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  • On Fast Money’s trader radar we look at the stock that was lighting up screens across Wall Street. Based in Dallas, the company is the world’s biggest maker of mobile phone chips and getting bigger according to earnings Tuesday night, because of global growth. Last clue: even though this business is now a small part of this global powerhouse, it's probably best known for helping your kid with her algebra homework. Who is it?

  • Texas Instruments

    Cell phone chip maker Texas Instruments posted a quarterly profit and outlook that signaled solid demand for its chips despite a weak U.S. economy, sending its shares up more than 3 percent.

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    Texas Instruments reports after the bell, and the company will be forced into Apple Inc.'s shadow, which might be a shame. That's because this company could offer up some surprisingly good news, both in wireless and in flat TV's.

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    Just some quick thoughts on what started out as a brutal morning, but is "coming back" a little thanks to the Fed's must-do move minutes ago: I heard from many of you over the weekend, and the tone was a little surprising.

  • With the Intel disappointment, S&P futures are trading below August lows and we are now certain to see the S&P 500 -- but not the Dow -- trade at 52-week lows.

  • Kevin O'Marah, chief strategist at AMR Research, has developed a unique "supply-chain strategy" -- and uses it to compile a Top 25 stocks list that beat the 2007 market hands-down.

  • Stocks closed little-changed ahead of Friday's jobs report after ringing in the new year with a record decline.

  • Stocks had one of their worst opening days ever after getting slammed by $100 oil and bad news for manufacturing and the credit industry.

  • AMD

    Just when you thought it couldn't get any worse for Advanced Micro Devices, Banc of America kicks the company when it's down, right in the teeth. And the report is sending a shudder through all of big-cap chip stocks.

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    Black Friday has come and gone, but you might want to call today Black Friday: Part II as we usher in the last weekend before Christmas. I'm inside a Best Buy in the heart of Silicon Valley, where business has been more than brisk these last few weeks...

  • Falling shares are likely to keep sliding in the near-term, cautions David Sowerby -- so hold off on bottom-fishing for stocks. Instead, the chief market analyst and portfolio manager at Loomis Sayles names stocks that will continue to benefit from capital spending.

  • How aggressive will the Fed be? They are expected to cut 25 basis points and many are expecting a 50 basis point cut in the discount rate. Some are also expecting new innovations to encourage banks to use the discount window.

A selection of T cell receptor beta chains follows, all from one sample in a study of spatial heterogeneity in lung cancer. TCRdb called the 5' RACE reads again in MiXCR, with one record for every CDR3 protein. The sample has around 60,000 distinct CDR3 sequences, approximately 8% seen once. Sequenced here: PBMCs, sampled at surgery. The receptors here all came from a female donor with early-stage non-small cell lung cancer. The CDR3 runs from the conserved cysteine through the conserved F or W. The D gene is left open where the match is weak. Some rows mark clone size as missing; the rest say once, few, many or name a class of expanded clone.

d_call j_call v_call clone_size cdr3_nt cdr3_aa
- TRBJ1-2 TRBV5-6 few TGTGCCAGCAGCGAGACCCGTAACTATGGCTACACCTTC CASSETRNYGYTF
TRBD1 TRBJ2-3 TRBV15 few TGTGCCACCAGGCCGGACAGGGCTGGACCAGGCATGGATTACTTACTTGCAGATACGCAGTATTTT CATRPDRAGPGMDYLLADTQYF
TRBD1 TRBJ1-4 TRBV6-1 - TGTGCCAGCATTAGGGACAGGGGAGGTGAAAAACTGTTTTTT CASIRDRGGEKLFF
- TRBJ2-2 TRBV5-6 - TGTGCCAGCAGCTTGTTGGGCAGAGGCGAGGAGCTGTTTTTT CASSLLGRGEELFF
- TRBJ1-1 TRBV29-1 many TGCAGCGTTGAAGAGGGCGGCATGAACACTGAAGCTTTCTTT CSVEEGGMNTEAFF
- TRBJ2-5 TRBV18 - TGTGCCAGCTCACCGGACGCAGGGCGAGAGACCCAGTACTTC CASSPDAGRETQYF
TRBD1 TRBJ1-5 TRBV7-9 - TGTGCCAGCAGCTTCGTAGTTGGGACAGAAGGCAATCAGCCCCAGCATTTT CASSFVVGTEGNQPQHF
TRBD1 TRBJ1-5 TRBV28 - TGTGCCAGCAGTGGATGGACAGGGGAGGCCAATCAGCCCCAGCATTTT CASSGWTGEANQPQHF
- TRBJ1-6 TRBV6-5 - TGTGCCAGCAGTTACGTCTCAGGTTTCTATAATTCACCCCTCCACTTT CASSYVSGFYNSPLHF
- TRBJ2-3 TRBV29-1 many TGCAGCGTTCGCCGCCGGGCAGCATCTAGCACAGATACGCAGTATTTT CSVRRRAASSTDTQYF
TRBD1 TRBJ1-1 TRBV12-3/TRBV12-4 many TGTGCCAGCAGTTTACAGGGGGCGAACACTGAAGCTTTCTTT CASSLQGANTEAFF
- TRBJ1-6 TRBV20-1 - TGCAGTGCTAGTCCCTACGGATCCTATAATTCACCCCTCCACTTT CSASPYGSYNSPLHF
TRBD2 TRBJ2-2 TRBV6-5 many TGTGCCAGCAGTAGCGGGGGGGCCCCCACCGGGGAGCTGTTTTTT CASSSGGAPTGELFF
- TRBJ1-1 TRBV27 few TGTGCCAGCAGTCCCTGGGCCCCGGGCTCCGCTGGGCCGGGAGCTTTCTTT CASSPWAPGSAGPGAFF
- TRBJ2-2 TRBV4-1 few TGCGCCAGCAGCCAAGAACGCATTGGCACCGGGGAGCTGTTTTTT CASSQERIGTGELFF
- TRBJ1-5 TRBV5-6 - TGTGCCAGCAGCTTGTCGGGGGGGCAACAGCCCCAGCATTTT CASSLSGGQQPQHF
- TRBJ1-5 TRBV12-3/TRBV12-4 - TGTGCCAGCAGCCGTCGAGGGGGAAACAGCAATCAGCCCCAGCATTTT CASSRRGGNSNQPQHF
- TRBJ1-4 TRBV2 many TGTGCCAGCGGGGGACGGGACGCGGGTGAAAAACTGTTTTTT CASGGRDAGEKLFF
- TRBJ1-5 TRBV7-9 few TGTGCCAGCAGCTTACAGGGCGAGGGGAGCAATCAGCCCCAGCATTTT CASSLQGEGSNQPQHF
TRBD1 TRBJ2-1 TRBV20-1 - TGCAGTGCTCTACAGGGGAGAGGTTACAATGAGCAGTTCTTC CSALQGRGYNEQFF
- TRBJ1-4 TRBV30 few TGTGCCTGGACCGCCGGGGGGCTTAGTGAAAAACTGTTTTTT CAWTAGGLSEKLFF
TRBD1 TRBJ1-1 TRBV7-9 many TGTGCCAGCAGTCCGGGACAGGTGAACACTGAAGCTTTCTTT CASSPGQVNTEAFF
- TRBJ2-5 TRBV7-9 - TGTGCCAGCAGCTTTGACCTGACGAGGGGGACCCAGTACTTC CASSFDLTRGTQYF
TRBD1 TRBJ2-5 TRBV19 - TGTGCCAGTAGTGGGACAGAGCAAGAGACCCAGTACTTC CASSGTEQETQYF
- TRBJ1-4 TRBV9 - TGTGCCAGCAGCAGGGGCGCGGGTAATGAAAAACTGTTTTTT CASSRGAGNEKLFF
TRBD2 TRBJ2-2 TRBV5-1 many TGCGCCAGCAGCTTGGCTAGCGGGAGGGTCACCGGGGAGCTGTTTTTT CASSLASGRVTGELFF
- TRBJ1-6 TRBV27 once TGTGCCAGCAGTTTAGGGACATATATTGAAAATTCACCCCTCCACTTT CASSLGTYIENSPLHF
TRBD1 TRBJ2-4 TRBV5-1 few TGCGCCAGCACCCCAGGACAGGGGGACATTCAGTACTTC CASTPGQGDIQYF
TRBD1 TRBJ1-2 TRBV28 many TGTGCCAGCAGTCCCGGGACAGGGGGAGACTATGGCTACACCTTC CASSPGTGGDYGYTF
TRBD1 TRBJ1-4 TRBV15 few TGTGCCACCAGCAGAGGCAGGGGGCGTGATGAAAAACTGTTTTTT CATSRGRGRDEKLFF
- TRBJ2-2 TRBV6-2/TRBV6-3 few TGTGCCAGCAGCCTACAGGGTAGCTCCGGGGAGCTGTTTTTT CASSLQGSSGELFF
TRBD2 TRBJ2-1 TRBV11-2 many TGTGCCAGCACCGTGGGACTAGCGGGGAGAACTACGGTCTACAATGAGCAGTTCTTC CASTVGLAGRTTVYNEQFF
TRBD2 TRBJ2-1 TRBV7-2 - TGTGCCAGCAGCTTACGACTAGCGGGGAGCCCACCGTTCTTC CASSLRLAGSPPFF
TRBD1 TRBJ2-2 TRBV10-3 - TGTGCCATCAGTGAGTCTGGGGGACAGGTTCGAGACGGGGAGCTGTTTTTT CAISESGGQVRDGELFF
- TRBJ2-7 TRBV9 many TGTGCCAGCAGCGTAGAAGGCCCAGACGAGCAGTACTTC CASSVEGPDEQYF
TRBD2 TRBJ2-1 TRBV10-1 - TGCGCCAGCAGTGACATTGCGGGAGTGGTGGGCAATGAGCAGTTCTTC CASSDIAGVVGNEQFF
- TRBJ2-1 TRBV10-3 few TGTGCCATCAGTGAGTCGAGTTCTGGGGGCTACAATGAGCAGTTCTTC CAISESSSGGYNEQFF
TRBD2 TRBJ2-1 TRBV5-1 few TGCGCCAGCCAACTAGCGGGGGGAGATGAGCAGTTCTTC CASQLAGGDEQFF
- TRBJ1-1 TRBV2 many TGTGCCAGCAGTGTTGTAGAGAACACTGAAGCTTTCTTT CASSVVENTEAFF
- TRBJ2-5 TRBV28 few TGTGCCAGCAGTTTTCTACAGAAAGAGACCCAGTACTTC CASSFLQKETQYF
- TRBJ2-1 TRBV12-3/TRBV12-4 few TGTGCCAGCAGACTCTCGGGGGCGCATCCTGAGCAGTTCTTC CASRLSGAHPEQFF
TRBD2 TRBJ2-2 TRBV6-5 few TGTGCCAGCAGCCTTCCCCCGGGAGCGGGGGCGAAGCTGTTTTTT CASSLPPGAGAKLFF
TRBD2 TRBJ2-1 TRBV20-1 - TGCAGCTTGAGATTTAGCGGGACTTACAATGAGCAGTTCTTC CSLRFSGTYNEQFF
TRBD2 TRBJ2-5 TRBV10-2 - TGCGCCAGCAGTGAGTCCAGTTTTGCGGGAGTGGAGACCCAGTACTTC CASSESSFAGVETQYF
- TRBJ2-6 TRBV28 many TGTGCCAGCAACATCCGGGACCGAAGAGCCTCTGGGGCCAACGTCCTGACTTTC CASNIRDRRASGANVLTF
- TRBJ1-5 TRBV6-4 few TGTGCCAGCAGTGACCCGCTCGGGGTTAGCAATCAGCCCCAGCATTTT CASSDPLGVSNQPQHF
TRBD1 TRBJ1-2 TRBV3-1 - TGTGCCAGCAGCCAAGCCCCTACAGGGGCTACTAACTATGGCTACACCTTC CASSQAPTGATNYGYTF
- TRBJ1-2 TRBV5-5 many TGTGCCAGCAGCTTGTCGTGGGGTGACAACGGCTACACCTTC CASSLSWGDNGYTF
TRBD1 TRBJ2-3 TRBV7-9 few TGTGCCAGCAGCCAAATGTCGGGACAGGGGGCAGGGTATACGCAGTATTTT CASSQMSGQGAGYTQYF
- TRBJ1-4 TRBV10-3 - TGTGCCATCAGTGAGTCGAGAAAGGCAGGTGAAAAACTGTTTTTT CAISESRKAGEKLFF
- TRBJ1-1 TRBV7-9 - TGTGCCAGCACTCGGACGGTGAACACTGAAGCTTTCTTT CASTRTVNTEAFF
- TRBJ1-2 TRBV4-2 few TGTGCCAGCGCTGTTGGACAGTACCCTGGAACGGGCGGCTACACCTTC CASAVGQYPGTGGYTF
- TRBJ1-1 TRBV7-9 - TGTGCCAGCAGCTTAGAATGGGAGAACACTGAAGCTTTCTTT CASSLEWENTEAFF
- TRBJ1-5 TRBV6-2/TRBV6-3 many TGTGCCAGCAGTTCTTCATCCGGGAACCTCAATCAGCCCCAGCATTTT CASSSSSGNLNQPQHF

• Texas Instruments

    Mobile phone chip maker Texas Instruments raised the midpoint of its fourth-quarter revenue and earnings target range on Monday as strength in global demand appeared to offset U.S. economic concerns.

  • Stocks posted their biggest gains in a week even though a series of strong economic reports cast doubts about whether the Federal Reserve will cut interest rates next week.

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    As the economy slows, Jeff Krumpelman finds strong promise in the chips.  The senior portfolio manager for Fifth Third Asset Management specifically likes Intel. It's a large-cap company with a policy of dividend growth.

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    Keith Wirtz, president and chief investment officer of Fifth Third Asset Management expects at least a couple of large-cap winners to stay in the winning column in 2008, including Apple.

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    Confirming its long-rumored foray into the mobile market, Google said Monday it is developing a free cell phone software package so the Internet search leader can more easily peddle ads and services to people who aren't in front of a PC.

  • Chip maker Broadcom posted a 75 percent drop in quarterly profit Tuesday, missing market forecasts as R&D and litigation costs offset higher revenue, sending its shares down 4.5 percent.

  • Stocks ended broadly higher amid continued strength in the tech sector, which gained following Research in Motion's deal to distribute BlackBerry smartphones in China, along with strong earnings reported by Apple.

  • As suspected the market cares more about Apple's earnings than anything else this morning. However, a number of other important companies came through, with a couple exceptions. At American Express, investor concerns about a slowdown in card spending and an increase in charge offs did not materialize.